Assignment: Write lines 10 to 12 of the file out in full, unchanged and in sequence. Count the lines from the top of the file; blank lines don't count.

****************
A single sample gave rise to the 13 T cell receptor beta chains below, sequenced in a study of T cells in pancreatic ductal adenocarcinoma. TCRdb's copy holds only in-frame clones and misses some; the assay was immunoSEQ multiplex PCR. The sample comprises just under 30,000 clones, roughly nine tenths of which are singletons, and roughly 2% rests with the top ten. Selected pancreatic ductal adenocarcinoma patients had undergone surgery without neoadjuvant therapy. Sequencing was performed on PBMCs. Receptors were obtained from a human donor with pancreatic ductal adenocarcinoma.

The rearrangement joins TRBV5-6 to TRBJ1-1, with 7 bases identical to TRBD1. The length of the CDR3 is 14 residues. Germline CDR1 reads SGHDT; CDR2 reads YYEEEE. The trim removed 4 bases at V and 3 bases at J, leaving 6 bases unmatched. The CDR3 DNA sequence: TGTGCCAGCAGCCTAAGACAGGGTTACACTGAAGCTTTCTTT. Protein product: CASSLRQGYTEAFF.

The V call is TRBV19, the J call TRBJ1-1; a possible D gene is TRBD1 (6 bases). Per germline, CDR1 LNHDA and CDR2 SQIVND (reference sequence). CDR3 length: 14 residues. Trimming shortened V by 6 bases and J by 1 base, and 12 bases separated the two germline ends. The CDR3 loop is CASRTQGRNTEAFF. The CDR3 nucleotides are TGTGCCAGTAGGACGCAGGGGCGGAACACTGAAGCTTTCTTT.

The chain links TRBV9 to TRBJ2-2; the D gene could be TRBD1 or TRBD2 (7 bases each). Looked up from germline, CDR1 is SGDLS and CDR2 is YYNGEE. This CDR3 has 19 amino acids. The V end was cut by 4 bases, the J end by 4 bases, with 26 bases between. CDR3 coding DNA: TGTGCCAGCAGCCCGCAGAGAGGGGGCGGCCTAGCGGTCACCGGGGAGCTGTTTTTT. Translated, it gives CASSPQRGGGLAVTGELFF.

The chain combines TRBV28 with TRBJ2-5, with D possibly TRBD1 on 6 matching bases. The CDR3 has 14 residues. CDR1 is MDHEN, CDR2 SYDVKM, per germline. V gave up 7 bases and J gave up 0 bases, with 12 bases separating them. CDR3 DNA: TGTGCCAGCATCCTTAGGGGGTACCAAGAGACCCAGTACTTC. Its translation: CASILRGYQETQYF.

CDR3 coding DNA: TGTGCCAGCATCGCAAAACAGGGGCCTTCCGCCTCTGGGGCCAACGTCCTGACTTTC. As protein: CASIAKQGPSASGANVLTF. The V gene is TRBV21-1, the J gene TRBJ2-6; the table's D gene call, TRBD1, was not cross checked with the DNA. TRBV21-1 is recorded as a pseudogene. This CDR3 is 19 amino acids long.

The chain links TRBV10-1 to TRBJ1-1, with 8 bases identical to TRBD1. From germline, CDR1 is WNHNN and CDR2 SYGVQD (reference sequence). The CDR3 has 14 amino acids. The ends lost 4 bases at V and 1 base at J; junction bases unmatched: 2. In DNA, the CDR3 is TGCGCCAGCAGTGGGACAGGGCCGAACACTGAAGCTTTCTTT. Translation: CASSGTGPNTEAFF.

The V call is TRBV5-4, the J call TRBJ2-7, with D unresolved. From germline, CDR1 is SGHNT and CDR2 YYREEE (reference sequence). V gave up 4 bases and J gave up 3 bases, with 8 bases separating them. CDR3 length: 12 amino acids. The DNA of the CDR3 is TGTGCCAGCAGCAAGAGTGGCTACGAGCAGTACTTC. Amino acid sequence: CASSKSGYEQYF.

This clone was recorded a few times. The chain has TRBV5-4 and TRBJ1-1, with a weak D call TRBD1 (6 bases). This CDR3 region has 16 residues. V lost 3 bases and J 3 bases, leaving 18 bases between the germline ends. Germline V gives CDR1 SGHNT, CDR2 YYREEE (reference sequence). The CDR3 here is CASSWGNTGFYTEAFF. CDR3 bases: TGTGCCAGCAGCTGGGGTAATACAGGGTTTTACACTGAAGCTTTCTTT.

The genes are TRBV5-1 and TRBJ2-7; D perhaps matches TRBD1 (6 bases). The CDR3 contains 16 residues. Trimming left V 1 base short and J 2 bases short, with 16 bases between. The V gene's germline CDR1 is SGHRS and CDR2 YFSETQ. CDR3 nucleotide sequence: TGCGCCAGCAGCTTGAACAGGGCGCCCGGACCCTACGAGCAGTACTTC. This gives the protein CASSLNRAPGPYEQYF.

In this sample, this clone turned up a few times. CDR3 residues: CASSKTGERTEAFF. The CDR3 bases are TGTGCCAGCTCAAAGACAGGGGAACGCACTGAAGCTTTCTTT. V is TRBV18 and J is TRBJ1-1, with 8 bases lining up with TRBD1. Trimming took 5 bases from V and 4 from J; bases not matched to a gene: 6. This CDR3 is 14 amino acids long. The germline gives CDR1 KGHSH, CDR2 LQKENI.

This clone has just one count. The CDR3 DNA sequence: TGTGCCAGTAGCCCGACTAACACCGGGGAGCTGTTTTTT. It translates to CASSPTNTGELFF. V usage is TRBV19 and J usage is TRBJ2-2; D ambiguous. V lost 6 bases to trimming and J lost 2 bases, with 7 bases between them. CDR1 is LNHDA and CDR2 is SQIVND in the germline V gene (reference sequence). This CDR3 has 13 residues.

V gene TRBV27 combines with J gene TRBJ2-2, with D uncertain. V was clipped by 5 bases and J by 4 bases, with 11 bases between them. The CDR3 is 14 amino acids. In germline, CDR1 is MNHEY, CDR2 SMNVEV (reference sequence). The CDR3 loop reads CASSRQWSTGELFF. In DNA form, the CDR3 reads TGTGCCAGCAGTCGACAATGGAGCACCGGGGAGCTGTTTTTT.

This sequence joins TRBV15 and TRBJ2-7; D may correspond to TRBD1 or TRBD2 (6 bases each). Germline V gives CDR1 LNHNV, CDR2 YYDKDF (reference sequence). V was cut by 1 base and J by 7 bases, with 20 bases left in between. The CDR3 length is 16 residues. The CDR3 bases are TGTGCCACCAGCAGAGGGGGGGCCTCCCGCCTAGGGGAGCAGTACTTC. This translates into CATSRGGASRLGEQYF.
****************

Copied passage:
The genes are TRBV5-1 and TRBJ2-7; D perhaps matches TRBD1 (6 bases). The CDR3 contains 16 residues. Trimming left V 1 base short and J 2 bases short, with 16 bases between. The V gene's germline CDR1 is SGHRS and CDR2 YFSETQ. CDR3 nucleotide sequence: TGCGCCAGCAGCTTGAACAGGGCGCCCGGACCCTACGAGCAGTACTTC. This gives the protein CASSLNRAPGPYEQYF.

In this sample, this clone turned up a few times. CDR3 residues: CASSKTGERTEAFF. The CDR3 bases are TGTGCCAGCTCAAAGACAGGGGAACGCACTGAAGCTTTCTTT. V is TRBV18 and J is TRBJ1-1, with 8 bases lining up with TRBD1. Trimming took 5 bases from V and 4 from J; bases not matched to a gene: 6. This CDR3 is 14 amino acids long. The germline gives CDR1 KGHSH, CDR2 LQKENI.

This clone has just one count. The CDR3 DNA sequence: TGTGCCAGTAGCCCGACTAACACCGGGGAGCTGTTTTTT. It translates to CASSPTNTGELFF. V usage is TRBV19 and J usage is TRBJ2-2; D ambiguous. V lost 6 bases to trimming and J lost 2 bases, with 7 bases between them. CDR1 is LNHDA and CDR2 is SQIVND in the germline V gene (reference sequence). This CDR3 has 13 residues.